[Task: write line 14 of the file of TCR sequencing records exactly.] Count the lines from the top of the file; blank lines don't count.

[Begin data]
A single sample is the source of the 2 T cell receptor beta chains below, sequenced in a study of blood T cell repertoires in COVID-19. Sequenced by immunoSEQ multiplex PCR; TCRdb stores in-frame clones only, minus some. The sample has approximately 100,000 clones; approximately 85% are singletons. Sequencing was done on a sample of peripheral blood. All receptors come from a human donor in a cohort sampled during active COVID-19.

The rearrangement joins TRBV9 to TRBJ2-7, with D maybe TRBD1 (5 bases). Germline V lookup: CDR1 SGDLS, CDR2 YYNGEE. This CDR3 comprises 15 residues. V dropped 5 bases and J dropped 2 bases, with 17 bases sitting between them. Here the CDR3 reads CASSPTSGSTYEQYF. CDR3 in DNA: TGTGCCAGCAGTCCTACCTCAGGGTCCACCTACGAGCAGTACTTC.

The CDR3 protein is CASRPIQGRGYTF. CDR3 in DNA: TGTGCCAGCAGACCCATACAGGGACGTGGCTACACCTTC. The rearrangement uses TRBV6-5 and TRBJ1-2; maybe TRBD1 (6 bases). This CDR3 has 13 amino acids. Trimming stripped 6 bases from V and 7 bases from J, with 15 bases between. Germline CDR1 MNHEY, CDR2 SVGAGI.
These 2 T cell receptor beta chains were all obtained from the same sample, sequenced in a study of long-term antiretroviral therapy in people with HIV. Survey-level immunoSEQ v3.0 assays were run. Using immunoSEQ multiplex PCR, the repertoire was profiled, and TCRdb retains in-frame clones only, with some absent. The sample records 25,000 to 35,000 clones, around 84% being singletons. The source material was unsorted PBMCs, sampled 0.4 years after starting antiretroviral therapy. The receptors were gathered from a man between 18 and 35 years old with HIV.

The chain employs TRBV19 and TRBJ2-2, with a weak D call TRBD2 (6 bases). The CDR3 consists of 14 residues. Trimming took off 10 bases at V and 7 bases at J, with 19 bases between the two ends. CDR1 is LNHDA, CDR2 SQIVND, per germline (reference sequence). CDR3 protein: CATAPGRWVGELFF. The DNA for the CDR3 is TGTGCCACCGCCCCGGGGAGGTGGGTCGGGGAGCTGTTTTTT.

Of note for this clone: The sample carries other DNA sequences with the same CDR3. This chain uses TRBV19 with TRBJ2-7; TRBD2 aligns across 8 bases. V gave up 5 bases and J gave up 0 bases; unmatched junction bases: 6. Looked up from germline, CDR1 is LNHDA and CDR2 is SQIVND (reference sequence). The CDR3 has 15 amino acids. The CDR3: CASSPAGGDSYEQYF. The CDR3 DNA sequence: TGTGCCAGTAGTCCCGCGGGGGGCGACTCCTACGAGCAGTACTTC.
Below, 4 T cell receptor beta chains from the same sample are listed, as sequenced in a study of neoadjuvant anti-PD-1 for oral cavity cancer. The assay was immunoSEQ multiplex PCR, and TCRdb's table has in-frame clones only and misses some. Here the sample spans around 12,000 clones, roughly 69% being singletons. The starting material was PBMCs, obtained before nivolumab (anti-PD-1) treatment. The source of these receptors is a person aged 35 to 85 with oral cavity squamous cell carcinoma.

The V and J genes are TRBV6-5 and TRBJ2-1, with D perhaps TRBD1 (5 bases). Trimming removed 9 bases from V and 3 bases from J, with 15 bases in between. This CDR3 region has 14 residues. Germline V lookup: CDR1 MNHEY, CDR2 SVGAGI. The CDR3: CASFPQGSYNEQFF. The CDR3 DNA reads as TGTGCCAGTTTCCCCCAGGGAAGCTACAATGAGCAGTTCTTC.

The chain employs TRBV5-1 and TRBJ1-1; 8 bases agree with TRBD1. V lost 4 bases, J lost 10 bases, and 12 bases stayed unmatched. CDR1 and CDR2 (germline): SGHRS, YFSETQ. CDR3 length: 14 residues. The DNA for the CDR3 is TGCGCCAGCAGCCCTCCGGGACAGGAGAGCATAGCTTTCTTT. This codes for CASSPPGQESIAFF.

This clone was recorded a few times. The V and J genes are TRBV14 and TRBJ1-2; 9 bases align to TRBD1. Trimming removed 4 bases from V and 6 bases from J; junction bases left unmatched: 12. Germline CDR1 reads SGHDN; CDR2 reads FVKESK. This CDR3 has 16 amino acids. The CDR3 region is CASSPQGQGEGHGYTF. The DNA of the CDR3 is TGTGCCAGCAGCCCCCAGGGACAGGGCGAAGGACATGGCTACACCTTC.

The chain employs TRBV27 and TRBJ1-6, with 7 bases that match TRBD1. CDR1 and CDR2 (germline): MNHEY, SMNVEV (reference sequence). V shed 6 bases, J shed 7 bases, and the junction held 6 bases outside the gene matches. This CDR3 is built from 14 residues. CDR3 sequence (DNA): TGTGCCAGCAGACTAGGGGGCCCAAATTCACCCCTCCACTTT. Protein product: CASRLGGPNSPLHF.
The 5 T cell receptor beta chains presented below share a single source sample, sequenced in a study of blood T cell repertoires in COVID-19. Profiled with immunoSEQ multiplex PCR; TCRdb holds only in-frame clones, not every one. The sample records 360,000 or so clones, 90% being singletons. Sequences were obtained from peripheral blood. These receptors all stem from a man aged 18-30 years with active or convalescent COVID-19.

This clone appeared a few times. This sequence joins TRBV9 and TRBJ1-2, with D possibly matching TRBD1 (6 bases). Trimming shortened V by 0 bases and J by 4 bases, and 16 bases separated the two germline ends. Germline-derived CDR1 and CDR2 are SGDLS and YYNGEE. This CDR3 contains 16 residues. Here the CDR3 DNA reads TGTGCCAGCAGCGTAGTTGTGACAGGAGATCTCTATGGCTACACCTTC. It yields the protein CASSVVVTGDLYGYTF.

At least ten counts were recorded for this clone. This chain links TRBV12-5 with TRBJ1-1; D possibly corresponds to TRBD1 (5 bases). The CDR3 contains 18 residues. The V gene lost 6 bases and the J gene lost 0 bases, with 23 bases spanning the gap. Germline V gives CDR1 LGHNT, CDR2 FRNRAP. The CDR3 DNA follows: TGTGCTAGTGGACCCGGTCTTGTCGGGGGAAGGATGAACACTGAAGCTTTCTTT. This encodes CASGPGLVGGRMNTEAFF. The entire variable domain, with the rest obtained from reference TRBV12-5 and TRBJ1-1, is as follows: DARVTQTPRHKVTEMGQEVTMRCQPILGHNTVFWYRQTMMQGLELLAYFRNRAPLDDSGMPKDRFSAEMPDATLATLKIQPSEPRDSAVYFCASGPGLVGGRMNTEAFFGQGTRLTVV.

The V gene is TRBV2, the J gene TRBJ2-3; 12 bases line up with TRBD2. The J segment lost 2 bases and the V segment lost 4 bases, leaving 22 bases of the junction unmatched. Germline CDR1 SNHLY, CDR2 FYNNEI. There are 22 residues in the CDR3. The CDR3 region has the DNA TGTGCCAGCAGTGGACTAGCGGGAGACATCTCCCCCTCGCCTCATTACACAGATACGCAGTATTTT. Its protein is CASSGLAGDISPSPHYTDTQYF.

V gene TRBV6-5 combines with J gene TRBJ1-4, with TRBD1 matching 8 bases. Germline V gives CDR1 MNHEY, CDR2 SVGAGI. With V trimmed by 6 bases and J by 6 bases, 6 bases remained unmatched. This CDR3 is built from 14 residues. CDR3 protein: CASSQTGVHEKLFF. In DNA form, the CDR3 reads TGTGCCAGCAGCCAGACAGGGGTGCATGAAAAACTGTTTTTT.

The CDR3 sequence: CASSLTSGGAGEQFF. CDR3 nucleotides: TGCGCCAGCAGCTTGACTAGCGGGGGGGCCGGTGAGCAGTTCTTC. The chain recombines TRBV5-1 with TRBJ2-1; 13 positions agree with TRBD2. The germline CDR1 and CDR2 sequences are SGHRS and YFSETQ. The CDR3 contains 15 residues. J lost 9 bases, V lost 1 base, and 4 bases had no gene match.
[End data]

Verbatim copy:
At least ten counts were recorded for this clone. This chain links TRBV12-5 with TRBJ1-1; D possibly corresponds to TRBD1 (5 bases). The CDR3 contains 18 residues. The V gene lost 6 bases and the J gene lost 0 bases, with 23 bases spanning the gap. Germline V gives CDR1 LGHNT, CDR2 FRNRAP. The CDR3 DNA follows: TGTGCTAGTGGACCCGGTCTTGTCGGGGGAAGGATGAACACTGAAGCTTTCTTT. This encodes CASGPGLVGGRMNTEAFF. The entire variable domain, with the rest obtained from reference TRBV12-5 and TRBJ1-1, is as follows: DARVTQTPRHKVTEMGQEVTMRCQPILGHNTVFWYRQTMMQGLELLAYFRNRAPLDDSGMPKDRFSAEMPDATLATLKIQPSEPRDSAVYFCASGPGLVGGRMNTEAFFGQGTRLTVV.